The Nagas

Hill Peoples of Northeast India

Project Introduction The Naga Database

manuscript - Christoph von Furer-Haimendorf, Naga diary three

caption: methods of clearing the jungle and making fields
medium: diaries
ethnicgroup: Konyak
location: Wakching
date: 30.12.1936
person: Furer-Haimendorf
date: 28.11.1936-11.2.1937
note: translated from german by Dr Ruth Barnes
person: School of Oriental and African Studies Library, London
text: (130) Wakching 30/12/1936
text: Now is the time when the jungle is cleared for the new fields. Most of the old fields are already cleared and last year's weeds and stubble are now being burnt. For the new fields the gentle slope on the south-east facing side of the ridge between Wakching and Wanching, have been chosen, so for the most part the fields will not be too far from the village, those farthest away only about half an hour, at least that is how it seems to me. Yet Chinyang said that his new field was very far. Now I have to discover where it actually is. Anyway I decided to watch the clearing of the jungle today.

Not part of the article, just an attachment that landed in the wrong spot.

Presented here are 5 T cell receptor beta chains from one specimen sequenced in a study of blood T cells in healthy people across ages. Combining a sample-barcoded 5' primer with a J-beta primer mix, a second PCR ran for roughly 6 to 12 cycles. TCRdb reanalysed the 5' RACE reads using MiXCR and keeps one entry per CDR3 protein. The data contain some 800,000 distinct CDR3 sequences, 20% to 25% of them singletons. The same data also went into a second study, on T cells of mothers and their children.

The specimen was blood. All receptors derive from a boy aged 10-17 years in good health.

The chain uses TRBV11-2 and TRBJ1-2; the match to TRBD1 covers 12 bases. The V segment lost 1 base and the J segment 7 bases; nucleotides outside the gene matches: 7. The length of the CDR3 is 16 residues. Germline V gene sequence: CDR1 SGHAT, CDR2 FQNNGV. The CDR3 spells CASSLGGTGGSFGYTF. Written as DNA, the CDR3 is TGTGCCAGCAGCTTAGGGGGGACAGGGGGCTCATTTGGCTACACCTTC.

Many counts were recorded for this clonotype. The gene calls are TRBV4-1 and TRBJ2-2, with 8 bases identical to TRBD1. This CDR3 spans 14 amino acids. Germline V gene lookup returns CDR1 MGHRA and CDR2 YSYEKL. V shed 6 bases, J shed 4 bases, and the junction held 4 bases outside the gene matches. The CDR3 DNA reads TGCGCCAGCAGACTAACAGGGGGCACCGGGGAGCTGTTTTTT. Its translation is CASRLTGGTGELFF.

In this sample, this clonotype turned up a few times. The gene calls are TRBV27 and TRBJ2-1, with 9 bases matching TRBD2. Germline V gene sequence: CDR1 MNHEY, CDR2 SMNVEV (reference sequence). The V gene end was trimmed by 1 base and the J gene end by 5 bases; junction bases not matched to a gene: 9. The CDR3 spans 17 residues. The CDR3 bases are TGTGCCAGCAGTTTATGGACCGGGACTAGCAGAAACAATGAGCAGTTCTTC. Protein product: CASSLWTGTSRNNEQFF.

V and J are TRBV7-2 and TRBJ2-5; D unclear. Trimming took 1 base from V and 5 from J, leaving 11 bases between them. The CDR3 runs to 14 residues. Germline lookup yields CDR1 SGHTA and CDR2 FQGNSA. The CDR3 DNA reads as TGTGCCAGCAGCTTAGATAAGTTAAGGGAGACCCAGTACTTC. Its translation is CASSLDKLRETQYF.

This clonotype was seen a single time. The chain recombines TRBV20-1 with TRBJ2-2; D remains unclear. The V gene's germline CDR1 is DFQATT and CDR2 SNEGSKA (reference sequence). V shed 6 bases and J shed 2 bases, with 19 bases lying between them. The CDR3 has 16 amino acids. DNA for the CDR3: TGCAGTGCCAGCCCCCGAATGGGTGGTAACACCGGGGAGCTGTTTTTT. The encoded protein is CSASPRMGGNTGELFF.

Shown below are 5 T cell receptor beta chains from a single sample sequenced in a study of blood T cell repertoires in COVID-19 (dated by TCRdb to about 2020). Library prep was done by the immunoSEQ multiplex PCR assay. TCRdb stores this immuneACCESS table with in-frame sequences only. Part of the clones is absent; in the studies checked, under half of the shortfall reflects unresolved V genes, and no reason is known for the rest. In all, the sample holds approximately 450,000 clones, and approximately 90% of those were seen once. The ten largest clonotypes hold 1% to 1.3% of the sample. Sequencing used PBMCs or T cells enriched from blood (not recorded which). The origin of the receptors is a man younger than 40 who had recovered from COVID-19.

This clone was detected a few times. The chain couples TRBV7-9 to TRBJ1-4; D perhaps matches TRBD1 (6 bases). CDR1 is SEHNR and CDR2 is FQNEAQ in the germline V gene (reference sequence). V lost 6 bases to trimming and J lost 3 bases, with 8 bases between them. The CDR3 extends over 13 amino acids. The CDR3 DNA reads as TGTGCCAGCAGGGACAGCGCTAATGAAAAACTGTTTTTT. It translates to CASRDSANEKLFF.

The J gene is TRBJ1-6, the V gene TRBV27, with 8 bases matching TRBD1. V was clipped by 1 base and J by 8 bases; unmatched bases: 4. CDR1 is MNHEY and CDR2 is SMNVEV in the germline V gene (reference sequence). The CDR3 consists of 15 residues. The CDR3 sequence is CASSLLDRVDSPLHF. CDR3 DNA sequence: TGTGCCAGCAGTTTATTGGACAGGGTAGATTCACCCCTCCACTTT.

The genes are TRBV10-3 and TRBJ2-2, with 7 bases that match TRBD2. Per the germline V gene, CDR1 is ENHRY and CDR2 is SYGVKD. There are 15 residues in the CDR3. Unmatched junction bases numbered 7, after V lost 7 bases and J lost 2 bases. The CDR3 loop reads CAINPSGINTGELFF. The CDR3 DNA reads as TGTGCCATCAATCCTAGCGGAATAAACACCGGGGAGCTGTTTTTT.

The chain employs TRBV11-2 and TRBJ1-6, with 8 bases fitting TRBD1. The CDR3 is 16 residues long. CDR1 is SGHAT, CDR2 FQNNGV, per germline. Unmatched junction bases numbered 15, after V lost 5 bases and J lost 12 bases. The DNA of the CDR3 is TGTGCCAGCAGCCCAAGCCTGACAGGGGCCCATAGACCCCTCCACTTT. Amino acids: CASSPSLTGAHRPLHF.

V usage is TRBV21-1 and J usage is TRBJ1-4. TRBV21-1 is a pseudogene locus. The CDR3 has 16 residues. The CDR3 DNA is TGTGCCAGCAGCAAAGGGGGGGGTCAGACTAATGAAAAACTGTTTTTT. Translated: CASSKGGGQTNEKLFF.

text: The first clearings are immediately next to the path to Wanching. At the end of the jhum which has only a few trees left standing on it I see two girls cutting away the tall grass and reed. A bit further towards Wanching I come to a place where several Angban boys and one girl are cutting the thicket. They have started at the lower end of the planned field and now work themselves up the slope in a line. (131) The tall reed-like grass and cane are cut off a good bit above the base and it now covers the ground in a tall pile. The boys climb the trees which are growing in the jungle, all rather young, and they cut off branches and tops until they sit on the bare trunk. The remaining trees in general stay alive and once the period of cultivation is completed, they enhance the reformation of the jungle. The boys labour is hard in this thick underbrush which is full of all sorts of prickly plants, and now at noon the hot sun burns down on their naked backs. The girl who is probably the owner's daughter, hardly works less than the boys although she does not climb onto the trees.